Published on May 4, 2022

Not All Heroes Wear Capes

"Not all heroes wear capes." Considering the last couple of years that we have had; this statement could not be truer. Think of a tough time or a challenge that you have faced recently. Who was the person that came to your rescue? A hero is anyone that has personally made a difference in your life.

Amidst all the uncertainty that we have faced over the last two years, one thing has been very certain: just how far a little bit of kindness can go. St. Albert is a resilient community. We have come so far, overcome challenges, and made it through these last two years together, as one. As we make our way through these challenges and towards a new normal, both kindness and resilience have kept the city’s spirit intact and will continue to be the glue that holds us all together.

What does it mean to be kind? Kindness looks and is shown in different ways by different people. It could have been a teacher who went the extra mile for your child. Or how about the pharmacist who took the initiative to personally drop off your prescription at your home? It could have been the small business owner who made you feel safe while shopping in their store. Or maybe it was the friend that you knew was always just a phone call away.

Throughout April, St. Albert residents submitted nominations to honour the Mental Health Heroes in their lives. These heroes are teachers, pharmacists, lawyers, and personal friends who have made a difference. Mental Health Heroes supported others during tough times by taking the initiative to go above and beyond. They have actively demonstrated the St. Albert character of coming together, connecting, and working to continue building a stronger community together.

Heroes Selected

Four Heroes were selected this year to be highlighted as examples of how all of us can make the little things go a long way!

  • Family lawyer Michelle Roe of Valour Law was nominated as the hero in her client's life, for going above and beyond for them in court: “I have extreme anxiety and Michelle has gone above and beyond to be not only my lawyer through a family law situation but my support person in court. She keeps me calm in a very stressful situation and always knows what to say to calm my nerves. I am forever grateful to her in so many ways.”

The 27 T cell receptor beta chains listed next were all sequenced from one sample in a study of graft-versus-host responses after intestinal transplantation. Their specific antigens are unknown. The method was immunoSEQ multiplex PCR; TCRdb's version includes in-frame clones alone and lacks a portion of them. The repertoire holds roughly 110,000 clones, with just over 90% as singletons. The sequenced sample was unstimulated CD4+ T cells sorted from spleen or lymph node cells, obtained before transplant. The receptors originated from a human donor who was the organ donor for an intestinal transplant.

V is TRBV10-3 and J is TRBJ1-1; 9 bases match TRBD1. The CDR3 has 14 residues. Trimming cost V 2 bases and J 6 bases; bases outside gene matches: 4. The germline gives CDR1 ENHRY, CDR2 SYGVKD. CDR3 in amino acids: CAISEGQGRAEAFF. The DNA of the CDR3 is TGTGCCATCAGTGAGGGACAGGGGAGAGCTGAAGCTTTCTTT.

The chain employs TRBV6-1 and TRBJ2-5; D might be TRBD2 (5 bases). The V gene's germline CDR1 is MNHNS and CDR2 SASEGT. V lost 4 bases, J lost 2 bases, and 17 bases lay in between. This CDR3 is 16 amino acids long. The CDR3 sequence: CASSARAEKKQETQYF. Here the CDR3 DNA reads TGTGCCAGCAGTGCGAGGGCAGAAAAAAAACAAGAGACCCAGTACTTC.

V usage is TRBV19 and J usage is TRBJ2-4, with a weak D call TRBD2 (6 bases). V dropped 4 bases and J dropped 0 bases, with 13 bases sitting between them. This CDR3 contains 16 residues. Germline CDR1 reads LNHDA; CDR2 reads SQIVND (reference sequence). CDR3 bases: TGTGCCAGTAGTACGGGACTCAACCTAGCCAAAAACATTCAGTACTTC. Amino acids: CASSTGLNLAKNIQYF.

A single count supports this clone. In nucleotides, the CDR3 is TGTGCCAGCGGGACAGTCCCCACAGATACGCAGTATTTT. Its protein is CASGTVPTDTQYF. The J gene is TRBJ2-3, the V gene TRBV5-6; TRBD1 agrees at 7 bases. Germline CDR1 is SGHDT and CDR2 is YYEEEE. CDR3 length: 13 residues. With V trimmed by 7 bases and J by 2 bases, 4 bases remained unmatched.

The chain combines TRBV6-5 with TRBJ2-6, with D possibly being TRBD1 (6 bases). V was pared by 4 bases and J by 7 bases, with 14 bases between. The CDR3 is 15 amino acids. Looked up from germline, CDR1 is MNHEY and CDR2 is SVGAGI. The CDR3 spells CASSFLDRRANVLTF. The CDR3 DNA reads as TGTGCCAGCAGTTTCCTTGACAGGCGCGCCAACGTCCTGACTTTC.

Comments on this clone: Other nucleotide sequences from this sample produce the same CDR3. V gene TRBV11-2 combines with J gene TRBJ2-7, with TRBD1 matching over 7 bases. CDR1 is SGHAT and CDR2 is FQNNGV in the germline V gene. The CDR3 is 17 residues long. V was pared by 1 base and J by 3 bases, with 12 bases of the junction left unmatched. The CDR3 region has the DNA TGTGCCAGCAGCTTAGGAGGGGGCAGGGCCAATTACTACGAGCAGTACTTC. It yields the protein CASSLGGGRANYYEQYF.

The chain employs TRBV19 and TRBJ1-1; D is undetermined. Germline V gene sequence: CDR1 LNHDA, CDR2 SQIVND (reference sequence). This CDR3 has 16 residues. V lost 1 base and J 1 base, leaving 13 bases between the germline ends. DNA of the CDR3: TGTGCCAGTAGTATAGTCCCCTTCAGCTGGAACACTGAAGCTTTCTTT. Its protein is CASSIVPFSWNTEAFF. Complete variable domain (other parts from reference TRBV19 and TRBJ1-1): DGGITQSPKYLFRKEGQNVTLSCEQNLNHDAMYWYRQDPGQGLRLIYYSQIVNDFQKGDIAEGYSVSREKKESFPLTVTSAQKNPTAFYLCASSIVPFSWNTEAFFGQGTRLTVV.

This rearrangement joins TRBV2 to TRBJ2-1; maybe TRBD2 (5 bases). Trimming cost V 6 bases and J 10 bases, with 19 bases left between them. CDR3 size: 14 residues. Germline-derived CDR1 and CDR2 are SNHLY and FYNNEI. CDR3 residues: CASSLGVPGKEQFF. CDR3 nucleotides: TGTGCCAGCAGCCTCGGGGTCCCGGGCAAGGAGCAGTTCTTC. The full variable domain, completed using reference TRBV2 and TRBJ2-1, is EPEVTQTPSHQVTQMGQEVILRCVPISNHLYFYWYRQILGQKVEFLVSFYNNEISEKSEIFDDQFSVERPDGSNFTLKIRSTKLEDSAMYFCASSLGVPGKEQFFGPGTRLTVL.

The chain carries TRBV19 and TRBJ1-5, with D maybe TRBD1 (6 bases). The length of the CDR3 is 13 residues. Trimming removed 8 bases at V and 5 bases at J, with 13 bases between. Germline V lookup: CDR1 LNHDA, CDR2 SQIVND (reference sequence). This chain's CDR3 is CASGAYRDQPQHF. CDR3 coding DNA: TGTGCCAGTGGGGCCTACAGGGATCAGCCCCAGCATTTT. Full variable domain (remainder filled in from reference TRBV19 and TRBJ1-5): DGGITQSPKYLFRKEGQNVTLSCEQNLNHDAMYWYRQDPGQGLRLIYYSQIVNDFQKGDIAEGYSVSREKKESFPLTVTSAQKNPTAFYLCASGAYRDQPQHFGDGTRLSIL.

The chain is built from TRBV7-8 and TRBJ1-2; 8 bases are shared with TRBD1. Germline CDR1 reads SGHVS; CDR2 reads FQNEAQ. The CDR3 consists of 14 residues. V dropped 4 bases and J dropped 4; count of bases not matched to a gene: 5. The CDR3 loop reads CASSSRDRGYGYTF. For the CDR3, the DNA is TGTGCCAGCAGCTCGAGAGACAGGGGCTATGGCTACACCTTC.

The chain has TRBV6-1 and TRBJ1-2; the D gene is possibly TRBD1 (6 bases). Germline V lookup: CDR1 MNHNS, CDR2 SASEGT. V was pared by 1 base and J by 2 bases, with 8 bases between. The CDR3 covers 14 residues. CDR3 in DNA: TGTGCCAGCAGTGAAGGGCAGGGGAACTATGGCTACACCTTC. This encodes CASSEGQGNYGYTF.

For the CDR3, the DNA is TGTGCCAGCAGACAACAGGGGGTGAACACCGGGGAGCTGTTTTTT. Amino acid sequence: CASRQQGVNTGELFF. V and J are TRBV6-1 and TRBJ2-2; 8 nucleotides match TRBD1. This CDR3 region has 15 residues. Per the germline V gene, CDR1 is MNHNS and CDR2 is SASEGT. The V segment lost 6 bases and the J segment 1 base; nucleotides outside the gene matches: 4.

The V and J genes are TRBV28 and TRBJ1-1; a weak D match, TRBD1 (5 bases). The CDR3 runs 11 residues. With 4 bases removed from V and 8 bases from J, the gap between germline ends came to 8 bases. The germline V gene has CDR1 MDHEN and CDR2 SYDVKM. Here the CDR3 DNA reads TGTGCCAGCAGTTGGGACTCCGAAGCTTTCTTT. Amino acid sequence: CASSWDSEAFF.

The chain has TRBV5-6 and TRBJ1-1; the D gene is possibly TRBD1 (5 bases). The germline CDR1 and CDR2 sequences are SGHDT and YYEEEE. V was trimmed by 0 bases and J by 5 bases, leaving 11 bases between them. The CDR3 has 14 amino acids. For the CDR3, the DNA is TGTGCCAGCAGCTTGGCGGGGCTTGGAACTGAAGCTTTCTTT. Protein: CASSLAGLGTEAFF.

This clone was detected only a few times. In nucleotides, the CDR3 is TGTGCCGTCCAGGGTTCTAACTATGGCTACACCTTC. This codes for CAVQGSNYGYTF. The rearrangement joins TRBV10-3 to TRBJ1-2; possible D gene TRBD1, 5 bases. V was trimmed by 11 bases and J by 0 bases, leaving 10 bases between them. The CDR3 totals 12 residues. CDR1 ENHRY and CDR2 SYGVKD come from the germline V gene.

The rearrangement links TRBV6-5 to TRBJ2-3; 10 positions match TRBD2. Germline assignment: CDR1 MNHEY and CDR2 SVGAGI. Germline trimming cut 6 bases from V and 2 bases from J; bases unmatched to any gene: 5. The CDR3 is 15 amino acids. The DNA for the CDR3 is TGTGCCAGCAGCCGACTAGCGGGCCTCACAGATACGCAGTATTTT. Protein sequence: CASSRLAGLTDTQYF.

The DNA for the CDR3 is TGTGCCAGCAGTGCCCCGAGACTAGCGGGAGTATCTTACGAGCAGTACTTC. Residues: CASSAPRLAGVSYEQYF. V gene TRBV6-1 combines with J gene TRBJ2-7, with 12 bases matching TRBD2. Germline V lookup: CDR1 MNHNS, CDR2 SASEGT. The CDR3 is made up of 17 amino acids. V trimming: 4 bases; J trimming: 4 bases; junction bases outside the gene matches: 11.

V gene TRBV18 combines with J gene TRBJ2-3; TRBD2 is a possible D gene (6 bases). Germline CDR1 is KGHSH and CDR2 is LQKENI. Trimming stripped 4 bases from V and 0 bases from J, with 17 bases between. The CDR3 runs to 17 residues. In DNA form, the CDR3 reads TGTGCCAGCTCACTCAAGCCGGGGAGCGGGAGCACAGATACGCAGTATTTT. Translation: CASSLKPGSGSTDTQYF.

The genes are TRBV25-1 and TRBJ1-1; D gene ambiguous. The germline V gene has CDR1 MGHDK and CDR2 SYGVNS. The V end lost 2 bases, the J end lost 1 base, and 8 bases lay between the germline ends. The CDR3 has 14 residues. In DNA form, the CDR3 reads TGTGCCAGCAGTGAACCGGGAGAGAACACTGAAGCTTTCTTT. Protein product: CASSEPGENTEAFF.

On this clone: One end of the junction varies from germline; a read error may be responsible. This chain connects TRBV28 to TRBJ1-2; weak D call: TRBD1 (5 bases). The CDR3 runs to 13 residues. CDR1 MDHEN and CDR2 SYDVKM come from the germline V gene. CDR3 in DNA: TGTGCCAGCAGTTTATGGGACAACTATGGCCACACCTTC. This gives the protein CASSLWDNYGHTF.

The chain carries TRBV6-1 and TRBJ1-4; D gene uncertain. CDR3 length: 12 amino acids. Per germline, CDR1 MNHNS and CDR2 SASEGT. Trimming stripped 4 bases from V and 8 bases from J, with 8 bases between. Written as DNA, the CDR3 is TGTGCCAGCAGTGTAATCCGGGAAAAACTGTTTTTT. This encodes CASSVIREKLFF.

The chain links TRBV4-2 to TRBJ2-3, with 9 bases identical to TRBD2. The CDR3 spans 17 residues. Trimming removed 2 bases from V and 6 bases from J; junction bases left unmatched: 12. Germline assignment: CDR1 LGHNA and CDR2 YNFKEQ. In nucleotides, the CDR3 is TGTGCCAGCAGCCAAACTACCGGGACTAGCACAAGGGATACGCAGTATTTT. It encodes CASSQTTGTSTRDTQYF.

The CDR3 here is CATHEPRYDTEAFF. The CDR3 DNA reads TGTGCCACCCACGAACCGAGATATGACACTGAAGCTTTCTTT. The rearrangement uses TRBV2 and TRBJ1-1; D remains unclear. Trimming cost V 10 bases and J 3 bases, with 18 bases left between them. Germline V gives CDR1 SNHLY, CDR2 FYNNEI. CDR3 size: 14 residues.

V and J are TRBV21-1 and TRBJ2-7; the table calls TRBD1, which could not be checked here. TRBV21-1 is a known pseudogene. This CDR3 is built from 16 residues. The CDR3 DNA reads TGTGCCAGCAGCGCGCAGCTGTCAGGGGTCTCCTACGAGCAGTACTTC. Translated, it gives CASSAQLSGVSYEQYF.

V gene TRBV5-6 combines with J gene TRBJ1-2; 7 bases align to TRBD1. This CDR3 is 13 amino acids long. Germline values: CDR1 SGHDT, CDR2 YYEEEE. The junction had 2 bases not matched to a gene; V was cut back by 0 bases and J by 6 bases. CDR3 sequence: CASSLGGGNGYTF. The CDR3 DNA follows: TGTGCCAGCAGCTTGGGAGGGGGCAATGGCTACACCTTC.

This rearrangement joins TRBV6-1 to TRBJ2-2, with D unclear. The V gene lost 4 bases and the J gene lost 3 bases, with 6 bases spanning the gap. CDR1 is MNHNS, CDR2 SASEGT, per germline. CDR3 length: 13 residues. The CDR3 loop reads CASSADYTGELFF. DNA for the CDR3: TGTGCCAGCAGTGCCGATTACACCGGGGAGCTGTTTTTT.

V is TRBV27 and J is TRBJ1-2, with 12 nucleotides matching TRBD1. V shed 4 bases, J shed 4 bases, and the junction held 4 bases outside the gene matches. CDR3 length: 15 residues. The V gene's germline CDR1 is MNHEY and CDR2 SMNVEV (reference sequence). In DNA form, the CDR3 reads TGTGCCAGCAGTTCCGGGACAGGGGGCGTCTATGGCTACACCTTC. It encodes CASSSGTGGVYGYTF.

• Tony Robinson was nominated by a stranger after he went out of his way to support her in her time of grief: “I met Tony on St. Albert Chat Facebook page last December. He makes beautiful, welded pieces of art using utensils and other metal objects. I mentioned a moment when my Mom passed away. My daughter was relaxing outside, drawing a hummingbird for her and as she got word of her grandmother’s passing, a hummingbird hovered in front of her for about 15 seconds, then flew away. Since then, we associate her grandmother and the hummingbird as a sign she’s nearby. After hearing this, Tony took it upon himself to weld a hummingbird and flower in an outdoor lantern. He delivered it to my doorstep and left before I could thank him personally. I can’t wait to hang it in my yard to enjoy with memories of my mom and the wonderful angel who stepped up to help honour her memory. Forever thankful, Tony!”
  • Teacher Syndey Taylor was nominated for being the constant support children needed as they navigated attending school during a pandemic: “Mme Taylor has taught two of my children since the pandemic has started and has continued to inspire her students and encourage their love of learning. She has discussed current events with them in a considerate and age-appropriate manner. We are very grateful for the work she has done the last two years to make school feel like a safe space for the kids.”
  • Mustafa Bekheet is the pharmacist who owns and operates Remedy X drugstore in the Summit Centre. This is his second year being nominated and recognized as a Mental Health Hero. “Mustafa gives us very professional care, greeting us by name and knowing our needs and prescriptions at all times. When we tested positive for COVID, he delivered some current prescriptions to our home without our having to ask, something he has also done in the past when we were ill with the flu. We rely on his advice regarding all aspects of our health.”

It doesn’t take much to be someone’s Mental Health Hero. Reaching out to check in, going the extra mile or just taking a minute out of your day to do something kind for someone else. We never know the impact it might have. “I’ve had many dark moments over the past years, and I know what a kind gesture did for me in those times,” Tony says. “That’s why I do it for strangers. You never know who needs a break in life.”

As we move forward, we encourage everyone to keep the spirit of kindness and resilience alive in our community. We all need one another during these times of uncertainty and instability. If you ever wonder what you can do to help, ask yourself: What does kindness look like to you? What does your kindness to others look like? And you will find the answer.

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Last edited: May 4, 2022